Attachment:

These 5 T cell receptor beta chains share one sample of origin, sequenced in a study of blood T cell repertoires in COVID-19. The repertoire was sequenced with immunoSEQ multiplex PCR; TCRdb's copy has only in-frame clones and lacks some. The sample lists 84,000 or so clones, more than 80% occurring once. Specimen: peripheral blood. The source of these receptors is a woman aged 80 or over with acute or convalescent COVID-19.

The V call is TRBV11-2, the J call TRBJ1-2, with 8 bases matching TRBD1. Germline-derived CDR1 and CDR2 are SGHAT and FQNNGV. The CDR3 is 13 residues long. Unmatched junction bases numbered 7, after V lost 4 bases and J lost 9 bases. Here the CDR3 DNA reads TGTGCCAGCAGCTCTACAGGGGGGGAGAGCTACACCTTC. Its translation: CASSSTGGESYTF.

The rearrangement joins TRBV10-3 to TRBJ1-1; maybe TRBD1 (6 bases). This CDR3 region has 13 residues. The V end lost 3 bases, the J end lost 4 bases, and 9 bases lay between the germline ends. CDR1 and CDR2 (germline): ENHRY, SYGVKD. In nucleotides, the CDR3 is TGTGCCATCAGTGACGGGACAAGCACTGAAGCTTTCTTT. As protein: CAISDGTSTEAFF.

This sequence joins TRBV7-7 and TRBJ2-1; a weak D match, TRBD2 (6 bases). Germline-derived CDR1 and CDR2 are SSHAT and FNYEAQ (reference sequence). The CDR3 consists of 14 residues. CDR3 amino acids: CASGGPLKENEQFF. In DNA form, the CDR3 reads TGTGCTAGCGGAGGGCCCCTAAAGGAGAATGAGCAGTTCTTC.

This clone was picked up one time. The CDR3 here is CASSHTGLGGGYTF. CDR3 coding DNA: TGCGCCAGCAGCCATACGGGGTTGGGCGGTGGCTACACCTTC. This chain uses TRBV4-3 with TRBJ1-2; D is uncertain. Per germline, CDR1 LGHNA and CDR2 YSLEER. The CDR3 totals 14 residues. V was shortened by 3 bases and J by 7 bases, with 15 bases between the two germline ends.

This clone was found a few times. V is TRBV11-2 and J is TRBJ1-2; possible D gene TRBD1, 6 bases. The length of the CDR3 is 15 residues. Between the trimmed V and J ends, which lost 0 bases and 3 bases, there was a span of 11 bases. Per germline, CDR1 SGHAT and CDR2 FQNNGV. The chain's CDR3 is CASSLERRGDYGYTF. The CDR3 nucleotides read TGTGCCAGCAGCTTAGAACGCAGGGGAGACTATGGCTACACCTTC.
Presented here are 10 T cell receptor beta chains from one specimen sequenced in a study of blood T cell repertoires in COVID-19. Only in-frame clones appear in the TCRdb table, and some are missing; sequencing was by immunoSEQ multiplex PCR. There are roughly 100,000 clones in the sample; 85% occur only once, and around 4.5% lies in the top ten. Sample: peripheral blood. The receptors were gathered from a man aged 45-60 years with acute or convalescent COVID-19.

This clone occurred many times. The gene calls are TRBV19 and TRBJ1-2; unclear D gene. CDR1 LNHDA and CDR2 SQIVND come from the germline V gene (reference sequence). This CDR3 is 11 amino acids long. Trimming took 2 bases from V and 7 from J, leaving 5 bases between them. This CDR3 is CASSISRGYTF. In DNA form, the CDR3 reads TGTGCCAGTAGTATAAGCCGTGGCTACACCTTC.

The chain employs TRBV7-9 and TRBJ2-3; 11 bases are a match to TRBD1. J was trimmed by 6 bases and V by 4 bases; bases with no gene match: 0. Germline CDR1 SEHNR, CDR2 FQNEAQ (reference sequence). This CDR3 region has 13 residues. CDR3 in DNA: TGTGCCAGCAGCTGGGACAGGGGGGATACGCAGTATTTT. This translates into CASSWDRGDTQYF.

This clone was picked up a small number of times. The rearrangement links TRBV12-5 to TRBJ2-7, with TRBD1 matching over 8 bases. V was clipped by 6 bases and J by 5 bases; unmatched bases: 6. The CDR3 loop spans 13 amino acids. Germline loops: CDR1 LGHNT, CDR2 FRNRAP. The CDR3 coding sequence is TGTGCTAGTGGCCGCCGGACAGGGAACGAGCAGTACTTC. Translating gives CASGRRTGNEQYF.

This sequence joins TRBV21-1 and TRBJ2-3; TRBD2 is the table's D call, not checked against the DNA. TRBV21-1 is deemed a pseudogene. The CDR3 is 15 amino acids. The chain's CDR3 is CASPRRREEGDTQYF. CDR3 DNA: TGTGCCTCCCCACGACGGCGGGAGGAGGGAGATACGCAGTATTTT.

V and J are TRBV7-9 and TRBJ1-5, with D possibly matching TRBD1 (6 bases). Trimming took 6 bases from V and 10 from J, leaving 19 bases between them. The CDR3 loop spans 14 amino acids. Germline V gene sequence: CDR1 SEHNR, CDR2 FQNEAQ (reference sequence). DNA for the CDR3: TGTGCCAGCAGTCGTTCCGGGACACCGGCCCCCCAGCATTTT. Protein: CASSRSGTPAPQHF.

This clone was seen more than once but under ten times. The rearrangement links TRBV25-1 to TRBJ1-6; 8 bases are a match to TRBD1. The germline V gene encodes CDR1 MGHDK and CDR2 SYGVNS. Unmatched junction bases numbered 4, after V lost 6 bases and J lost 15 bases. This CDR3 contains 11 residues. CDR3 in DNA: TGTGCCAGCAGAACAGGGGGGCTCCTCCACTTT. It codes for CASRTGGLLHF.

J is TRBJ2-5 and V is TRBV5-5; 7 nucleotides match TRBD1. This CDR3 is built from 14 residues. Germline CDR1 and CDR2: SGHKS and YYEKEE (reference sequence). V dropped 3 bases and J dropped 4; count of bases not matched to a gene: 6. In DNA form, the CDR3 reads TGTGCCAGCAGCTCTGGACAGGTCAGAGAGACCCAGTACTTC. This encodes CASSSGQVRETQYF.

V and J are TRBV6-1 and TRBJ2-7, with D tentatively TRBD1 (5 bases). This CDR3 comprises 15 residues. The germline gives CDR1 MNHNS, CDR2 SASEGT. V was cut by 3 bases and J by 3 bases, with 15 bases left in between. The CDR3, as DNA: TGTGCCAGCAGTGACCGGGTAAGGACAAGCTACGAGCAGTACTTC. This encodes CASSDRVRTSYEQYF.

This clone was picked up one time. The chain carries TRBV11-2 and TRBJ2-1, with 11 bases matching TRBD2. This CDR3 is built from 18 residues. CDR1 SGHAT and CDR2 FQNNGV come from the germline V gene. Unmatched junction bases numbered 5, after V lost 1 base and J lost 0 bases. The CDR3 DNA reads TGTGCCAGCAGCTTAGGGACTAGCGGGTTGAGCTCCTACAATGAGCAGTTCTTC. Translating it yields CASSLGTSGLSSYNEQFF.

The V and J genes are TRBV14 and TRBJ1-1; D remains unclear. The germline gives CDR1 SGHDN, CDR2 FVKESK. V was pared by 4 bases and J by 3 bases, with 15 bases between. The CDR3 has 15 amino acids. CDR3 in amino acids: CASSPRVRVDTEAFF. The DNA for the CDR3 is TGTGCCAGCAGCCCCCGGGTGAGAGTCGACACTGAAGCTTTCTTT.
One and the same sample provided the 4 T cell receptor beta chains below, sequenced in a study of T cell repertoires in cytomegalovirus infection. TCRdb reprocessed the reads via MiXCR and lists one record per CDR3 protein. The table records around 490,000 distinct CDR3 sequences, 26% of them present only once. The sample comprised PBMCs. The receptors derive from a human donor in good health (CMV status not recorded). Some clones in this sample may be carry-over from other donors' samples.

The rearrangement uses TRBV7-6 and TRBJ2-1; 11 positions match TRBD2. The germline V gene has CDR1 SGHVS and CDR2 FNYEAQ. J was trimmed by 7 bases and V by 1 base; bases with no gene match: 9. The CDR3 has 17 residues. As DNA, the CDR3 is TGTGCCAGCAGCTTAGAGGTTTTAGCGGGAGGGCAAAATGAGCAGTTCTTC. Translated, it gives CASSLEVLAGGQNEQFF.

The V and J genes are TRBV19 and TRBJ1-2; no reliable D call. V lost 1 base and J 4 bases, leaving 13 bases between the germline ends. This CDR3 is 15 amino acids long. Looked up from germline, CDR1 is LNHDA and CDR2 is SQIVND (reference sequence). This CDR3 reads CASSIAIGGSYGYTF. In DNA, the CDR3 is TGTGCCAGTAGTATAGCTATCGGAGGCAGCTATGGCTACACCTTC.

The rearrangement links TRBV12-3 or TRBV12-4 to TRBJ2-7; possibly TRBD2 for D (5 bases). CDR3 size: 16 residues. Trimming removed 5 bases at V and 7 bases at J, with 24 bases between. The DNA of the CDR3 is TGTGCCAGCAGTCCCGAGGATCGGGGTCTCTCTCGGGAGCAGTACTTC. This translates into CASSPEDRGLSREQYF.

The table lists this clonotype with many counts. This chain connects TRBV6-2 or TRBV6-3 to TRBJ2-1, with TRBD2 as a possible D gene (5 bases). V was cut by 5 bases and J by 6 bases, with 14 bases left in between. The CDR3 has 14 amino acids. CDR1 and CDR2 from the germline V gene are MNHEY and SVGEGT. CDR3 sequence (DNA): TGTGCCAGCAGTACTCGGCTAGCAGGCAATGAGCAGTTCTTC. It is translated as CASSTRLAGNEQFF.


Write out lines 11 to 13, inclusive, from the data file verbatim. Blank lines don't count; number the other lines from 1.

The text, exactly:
This sequence joins TRBV21-1 and TRBJ2-3; TRBD2 is the table's D call, not checked against the DNA. TRBV21-1 is deemed a pseudogene. The CDR3 is 15 amino acids. The chain's CDR3 is CASPRRREEGDTQYF. CDR3 DNA: TGTGCCTCCCCACGACGGCGGGAGGAGGGAGATACGCAGTATTTT.

V and J are TRBV7-9 and TRBJ1-5, with D possibly matching TRBD1 (6 bases). Trimming took 6 bases from V and 10 from J, leaving 19 bases between them. The CDR3 loop spans 14 amino acids. Germline V gene sequence: CDR1 SEHNR, CDR2 FQNEAQ (reference sequence). DNA for the CDR3: TGTGCCAGCAGTCGTTCCGGGACACCGGCCCCCCAGCATTTT. Protein: CASSRSGTPAPQHF.

This clone was seen more than once but under ten times. The rearrangement links TRBV25-1 to TRBJ1-6; 8 bases are a match to TRBD1. The germline V gene encodes CDR1 MGHDK and CDR2 SYGVNS. Unmatched junction bases numbered 4, after V lost 6 bases and J lost 15 bases. This CDR3 contains 11 residues. CDR3 in DNA: TGTGCCAGCAGAACAGGGGGGCTCCTCCACTTT. It codes for CASRTGGLLHF.